The COVID-19 Disability Advisory Group was created in April 2020 to provide advice and ensure a disability-inclusive approach to the Government of Canada’s response to the pandemic in keeping with a “Nothing Without Us” approach. The advisory group’s mandate was renewed and expanded in December 2020 to advise on disability inclusion and accessibility priorities of the Government of Canada.

The 2020 Speech from the Throne announced a Disability Inclusion Action Plan, which will include:

  • the introduction in Parliament of a bill to create a new Canadian Disability Benefit
  • a robust employment strategy for Canadians with disabilities
  • initiatives to improve access to federal programs and services

An objective of the Action Plan is to ensure that disability inclusion is considered in all government programs, policies and services in order to foster a culture of inclusion and shift away from attitudes of disablism and discrimination. As part of the Action Plan, developing an Employment Strategy for Canadians with Disabilities will help to address the systemic barriers to labour market participation faced by persons with disabilities.

The Skills for Success program helps Canadians improve their foundational and transferable skills through training and assessments. The program supports the reduction of inequalities based on factors such as age, sex, disability, race or ethnicity by focusing support on underrepresented populations, such as newcomers and racialized Canadians, persons with disabilities and Indigenous peoples. The program helps address inequalities these groups face in entering and succeeding in education, training, and the labour market.

The New Horizons for Seniors Program provides funding to support initiatives that are led or inspired by seniors to make a difference in the lives of others and their communities. The program reaches vulnerable and diverse Canadian seniors such as women, LGBTQ2S, socially isolated, Indigenous, newcomers and refugees.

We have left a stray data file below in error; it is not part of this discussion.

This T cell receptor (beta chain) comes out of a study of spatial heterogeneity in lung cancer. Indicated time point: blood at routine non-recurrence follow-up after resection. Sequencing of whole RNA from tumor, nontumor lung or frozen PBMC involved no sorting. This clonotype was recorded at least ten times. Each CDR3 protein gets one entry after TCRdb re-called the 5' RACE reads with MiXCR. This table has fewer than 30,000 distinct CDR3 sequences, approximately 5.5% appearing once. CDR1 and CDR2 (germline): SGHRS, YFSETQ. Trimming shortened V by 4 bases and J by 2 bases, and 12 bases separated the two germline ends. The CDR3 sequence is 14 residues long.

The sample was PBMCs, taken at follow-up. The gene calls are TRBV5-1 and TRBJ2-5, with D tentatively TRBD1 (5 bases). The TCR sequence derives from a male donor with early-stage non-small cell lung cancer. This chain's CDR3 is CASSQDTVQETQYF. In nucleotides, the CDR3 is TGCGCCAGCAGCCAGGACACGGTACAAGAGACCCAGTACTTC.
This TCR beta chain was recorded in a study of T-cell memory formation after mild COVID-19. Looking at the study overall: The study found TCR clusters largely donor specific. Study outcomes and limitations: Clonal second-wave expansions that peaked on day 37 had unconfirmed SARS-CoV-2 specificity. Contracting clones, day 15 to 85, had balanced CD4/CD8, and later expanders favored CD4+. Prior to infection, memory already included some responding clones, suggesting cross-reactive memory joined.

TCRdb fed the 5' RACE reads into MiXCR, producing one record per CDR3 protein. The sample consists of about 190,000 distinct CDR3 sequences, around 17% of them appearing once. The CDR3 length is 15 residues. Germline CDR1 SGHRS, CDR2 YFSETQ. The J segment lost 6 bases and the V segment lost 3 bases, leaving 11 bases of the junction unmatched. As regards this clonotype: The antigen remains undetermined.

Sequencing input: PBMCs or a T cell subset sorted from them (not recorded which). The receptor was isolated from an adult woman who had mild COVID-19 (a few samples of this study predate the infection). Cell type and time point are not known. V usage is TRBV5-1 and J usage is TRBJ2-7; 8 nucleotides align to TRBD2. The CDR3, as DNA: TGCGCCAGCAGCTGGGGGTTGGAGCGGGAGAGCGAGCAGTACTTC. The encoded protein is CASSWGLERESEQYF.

Canada announced its full support of the United Nations International Decade for People of African Descent in 2018. Several Government of Canada initiatives contribute to the goals of the International Decade, including:

  • enhancing local community support for Black Canadian youth
  • improving research to support more culturally sensitive mental health programs in Black Canadian communities
  • providing funding to celebrate, share knowledge and build capacity in Black Canadian communities

In 2019, the Government created the Supporting Black Canadian Communities Initiative to implement targeted measures that build capacity and foundational infrastructure within Black Canadian community organizations whose collective mission is to address the longstanding systemic social, economic, environmental, and cultural barriers faced by Black Canadians.

The Government of Canada, through the Sport Support Program is investing in the following initiatives that aim to reduce inequalities:

  • the Innovation Initiative, which provides funding to eligible organizations to test innovative approaches to encourage equity-deserving groups to participate and remain in sport
  • the Sport for Social Development in Indigenous Communities supports the use of sport for the purpose of achieving targeted social outcomes in response to the Truth and Reconciliation Commission of Canada’s Calls to Action, i.e., improved health, education, and employability and the reduction of at-risk behaviour
  • the recently announced Community Sport for All Initiative supports community-based organizations to deliver organized sport projects for equity-deserving groups, in particular, Black, Indigenous, 2SLGBTQQIA+, and new Canadians. The objectives are to:
    • increase sport participation and retention
    • remove barriers to participation in sport programming
    • help make organized sport safe and accessible to all

What Canada is doing to help reduce inequalities abroad